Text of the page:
Learning to Stand and Speak: Women, Education, and Public Life in America's Republic / Edition 1

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Overview

Education was decisive in recasting women's subjectivity and the lived reality of their collective experience in post-Revolutionary and antebellum America. Asking how and why women shaped their lives anew through education, Mary Kelley measures the significant transformation in individual and social identities fostered by female academies and seminaries. Constituted in a curriculum that matched the course of study at male colleges, women's liberal learning, Kelley argues, played a key role in one of the most profound changes in gender relations in the nation's history: the movement of women into public life.

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Editorial Reviews

From the Publisher
"In crisp and often elegant writing, [Kelley] ensures that, because of the indelible and finely etched image of learned women she provides, they will not soon be forgotten agaom."—Journal of American Studies

"Offers fresh and significant insights into literature and literacy, education and social identity, region and nation, gender and access to learning among American women of earlier eras."—Legacy

"A landmark publication in American women's history. . . . Will guide scholarship on early America's free women and learning for years to come."—William and Mary Quarterly

"A detailed analysis of the relationship between education and women's participation in civil society. . . .Best utilized in a course examining the historic relationship between women's education and women's participation in public life."—Feminist Teacher

"A fresh interpretation of the place of education, reading, and voluntary association in American women's lives between the Revolution and the Civil War."—New England Quarterly

"Ambitious and fascinating. . . . Women's voices are vibrantly present."—Journal of American History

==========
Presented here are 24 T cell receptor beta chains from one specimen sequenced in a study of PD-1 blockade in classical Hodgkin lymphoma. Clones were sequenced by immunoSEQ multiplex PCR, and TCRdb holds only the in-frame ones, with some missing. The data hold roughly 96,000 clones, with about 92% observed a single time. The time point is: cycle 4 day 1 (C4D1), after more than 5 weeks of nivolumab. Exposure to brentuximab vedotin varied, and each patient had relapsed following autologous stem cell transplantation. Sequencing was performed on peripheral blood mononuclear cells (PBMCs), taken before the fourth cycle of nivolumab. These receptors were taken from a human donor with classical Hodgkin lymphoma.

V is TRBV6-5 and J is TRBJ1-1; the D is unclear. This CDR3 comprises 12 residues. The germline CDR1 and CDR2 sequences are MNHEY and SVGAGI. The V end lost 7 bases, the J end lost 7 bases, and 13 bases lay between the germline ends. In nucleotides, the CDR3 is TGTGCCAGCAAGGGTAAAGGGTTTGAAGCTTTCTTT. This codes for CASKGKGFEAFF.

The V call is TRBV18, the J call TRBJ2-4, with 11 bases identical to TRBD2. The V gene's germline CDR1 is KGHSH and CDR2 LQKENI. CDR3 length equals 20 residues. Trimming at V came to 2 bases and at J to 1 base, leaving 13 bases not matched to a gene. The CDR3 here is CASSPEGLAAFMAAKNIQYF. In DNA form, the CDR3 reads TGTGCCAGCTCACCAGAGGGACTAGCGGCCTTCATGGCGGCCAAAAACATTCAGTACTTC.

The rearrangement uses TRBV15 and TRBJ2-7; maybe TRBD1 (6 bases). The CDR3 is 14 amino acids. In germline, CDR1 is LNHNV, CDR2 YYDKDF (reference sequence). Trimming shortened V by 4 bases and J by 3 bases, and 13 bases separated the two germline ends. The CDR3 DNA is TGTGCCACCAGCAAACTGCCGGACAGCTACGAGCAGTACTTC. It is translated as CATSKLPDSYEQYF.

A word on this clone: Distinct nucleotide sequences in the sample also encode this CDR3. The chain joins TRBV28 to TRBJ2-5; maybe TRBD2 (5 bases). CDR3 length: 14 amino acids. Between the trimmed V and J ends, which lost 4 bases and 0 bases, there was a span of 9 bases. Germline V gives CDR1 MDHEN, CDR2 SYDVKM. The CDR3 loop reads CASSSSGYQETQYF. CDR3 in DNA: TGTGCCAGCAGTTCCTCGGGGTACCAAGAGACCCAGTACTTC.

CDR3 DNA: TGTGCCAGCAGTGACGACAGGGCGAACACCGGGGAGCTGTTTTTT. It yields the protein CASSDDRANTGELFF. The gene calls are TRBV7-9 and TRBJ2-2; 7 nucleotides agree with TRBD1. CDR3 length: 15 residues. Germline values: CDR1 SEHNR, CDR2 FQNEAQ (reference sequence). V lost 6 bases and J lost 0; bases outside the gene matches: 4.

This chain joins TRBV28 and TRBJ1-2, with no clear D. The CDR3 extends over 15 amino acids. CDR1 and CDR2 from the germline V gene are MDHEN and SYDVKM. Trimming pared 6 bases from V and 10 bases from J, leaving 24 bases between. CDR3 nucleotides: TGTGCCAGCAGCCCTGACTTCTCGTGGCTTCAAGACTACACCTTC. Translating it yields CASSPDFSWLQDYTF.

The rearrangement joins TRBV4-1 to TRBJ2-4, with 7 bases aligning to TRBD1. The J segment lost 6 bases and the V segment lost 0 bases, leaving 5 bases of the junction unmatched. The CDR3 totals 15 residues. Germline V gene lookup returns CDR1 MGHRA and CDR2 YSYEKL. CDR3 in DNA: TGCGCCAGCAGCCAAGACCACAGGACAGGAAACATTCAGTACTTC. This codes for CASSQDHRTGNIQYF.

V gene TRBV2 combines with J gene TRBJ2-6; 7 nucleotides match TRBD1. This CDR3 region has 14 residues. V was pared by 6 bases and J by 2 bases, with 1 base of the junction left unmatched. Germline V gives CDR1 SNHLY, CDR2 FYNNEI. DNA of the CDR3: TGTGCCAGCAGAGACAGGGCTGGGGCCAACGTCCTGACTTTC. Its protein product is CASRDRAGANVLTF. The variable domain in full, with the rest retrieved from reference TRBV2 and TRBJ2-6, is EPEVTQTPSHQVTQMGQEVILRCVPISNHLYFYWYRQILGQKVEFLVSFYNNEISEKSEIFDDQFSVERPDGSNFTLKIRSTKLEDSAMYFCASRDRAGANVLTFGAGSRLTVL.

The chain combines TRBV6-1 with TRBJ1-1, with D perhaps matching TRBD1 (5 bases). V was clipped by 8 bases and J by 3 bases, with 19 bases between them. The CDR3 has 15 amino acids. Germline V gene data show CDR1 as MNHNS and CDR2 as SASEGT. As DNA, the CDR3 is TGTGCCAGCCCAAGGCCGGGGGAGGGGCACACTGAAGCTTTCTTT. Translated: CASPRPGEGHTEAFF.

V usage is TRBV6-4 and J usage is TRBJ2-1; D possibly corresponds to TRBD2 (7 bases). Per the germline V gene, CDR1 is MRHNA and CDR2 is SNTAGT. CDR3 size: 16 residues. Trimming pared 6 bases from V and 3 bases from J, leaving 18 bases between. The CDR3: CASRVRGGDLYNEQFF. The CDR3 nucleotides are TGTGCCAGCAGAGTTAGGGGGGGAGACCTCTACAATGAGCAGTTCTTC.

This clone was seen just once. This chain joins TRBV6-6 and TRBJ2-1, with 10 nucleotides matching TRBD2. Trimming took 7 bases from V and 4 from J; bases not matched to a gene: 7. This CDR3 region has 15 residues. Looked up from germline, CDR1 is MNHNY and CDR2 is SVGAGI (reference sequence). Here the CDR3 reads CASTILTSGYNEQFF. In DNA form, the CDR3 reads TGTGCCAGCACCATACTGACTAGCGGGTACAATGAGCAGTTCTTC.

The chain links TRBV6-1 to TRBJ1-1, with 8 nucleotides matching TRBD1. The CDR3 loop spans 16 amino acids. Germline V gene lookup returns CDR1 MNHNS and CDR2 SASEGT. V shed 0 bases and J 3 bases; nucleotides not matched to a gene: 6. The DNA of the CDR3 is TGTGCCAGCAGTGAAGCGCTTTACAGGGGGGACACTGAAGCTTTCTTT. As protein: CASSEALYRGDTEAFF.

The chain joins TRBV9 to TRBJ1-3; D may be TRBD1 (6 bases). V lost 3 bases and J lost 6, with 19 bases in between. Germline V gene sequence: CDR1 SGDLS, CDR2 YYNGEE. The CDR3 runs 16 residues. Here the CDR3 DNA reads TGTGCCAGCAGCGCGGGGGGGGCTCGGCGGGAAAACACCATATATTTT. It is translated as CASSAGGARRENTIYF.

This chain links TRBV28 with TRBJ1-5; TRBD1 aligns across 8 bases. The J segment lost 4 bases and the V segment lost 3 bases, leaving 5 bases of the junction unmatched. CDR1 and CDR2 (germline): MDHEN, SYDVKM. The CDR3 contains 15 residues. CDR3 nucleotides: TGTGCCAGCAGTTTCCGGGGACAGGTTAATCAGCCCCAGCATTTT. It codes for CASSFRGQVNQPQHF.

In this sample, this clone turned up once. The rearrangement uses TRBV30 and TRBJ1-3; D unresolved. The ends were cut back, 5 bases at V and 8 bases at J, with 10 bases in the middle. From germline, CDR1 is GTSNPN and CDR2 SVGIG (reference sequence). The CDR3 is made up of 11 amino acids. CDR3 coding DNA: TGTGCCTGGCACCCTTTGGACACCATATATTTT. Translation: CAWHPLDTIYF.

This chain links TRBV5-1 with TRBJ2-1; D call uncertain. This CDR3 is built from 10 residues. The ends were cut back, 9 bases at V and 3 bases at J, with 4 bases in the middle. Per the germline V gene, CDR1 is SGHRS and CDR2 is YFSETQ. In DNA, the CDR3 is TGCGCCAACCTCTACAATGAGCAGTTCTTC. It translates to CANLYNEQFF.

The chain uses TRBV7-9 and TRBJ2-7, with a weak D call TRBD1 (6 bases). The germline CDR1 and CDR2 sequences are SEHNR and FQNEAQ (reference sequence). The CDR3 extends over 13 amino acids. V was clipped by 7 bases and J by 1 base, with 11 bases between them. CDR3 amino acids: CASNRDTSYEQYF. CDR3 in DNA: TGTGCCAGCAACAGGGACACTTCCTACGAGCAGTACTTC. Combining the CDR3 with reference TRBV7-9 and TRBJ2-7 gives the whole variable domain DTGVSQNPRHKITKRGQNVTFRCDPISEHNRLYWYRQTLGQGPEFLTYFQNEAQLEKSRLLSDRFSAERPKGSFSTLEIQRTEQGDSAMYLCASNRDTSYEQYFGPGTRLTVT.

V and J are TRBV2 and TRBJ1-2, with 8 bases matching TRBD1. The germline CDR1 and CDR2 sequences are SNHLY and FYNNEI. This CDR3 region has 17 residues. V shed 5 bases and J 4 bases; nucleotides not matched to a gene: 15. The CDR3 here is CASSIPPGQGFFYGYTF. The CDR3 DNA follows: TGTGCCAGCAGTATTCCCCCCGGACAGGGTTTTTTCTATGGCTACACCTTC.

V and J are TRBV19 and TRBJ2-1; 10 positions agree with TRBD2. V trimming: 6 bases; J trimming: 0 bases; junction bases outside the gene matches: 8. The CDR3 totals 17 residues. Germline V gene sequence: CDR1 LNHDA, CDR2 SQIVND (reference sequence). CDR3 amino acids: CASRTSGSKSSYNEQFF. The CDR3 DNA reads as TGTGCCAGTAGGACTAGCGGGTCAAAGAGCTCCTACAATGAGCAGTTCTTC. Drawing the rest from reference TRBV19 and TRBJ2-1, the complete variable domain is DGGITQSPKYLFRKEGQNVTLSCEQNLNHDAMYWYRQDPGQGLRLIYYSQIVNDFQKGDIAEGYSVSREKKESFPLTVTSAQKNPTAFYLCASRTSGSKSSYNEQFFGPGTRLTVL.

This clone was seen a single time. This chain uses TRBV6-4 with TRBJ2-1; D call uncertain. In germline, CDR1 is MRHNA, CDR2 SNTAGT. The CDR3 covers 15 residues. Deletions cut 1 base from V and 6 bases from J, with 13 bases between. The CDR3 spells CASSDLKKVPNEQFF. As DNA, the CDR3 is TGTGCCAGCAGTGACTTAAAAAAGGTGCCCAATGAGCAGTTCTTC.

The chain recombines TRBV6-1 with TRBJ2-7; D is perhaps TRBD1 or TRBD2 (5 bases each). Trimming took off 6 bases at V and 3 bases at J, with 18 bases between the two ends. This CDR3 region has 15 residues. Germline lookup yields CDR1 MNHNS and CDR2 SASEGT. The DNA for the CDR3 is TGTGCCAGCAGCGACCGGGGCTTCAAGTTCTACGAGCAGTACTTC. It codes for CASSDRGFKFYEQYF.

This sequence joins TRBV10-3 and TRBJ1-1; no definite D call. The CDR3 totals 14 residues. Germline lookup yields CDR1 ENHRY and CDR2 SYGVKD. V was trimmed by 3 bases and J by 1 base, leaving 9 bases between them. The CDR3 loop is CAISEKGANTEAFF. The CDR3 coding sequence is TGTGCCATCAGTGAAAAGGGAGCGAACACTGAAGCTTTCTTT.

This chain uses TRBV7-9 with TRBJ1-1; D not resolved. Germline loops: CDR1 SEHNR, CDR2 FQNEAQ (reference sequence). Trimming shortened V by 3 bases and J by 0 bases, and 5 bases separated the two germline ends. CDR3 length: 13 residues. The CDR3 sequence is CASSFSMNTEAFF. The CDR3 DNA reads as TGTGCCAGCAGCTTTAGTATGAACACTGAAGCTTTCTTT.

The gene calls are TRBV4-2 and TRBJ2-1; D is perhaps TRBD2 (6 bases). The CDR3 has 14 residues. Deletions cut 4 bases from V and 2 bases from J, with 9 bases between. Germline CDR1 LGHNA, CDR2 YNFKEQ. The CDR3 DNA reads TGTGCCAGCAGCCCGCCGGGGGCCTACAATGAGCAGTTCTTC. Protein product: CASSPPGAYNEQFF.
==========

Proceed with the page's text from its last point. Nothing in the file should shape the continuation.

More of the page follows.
"[Kelley's] analysis reflects the nuanced reading that is necessary when employing literary discourse for historical explanation. The volume adds considerably to the historiography on American women, education, and politics."—Journal of the Early Republic

"This book fills an important gap in the historiography. Kelley has provided a wealth of detail about this lost world of educated women, which had a lasting impact on defining women's cultural authority in American society."—American Historical Review

"The book's greatest strength is its archival depth and breadth. . . . Presents an impressive number of examples drawn from the experiences of women across seven decades and at least a dozen states. . . . An important resource for all historians of gender, education or print culture in early republic and antebellum America."—Common-Place

"This superb book persuasively and gracefully makes the case that education . . . was the decisive factor propelling women's entrance into the public sphere during the nineteenth century. . . . Deserves the widest possible readership."—The Historian
"Elegant. . . . Kelley has drawn from a vast array of sources, crossing regional and racial lines, to produce a meticulous argument. Her story explains rather that valorizes."—Register of the Kentucky Historical Society

"[An] innovative and meticulously researched book."—American Antiquarian Society Newsletter

"A treasure trove of stories about famous and obscure women who cherished learning, books, and, especially, the opportunity to exchange ideas with other women. "—The North Carolina Historical Review

"A work of serious scholarship. . . . An inspiring contribution to the story of women's quiet success in asserting their intellectual and social value."—Roanoke Times

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Product Details

Meet the Author

Mary Kelley is Ruth Bordin Collegiate Professor of History, American Culture, and Women's Studies at the University of Michigan. She is author, coauthor, or editor of six books, including Private Woman, Public Stage: Literary Domesticity in Nineteenth-Century America, The Limits of Sisterhood: The Beecher Sisters on Women's Rights and Woman's Sphere, and The Power of Her Sympathy: The Autobiography and Journal of Catharine Maria Sedgwick.

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Table of Contents

Ch. 1 You will arrive at distinguished usefulness : the grounds for women's entry into public life 16
Ch. 2 The need of their genius : the rights and obligations of schooling 34
Ch. 3 Female academies are everywhere establishing : curriculum and pedagogy 66
Ch. 4 Meeting in this social way to search for truth : literary societies, reading circles, and mutual improvement associations 112
Ch. 5 The privilege of reading : women, books, and self-imagining 154
Ch. 6 Whether to make her surname more or adams : women writing women's history 191
Ch. 7 The mind is, in a sense, its own home : gendered republicanism as lived experience 245
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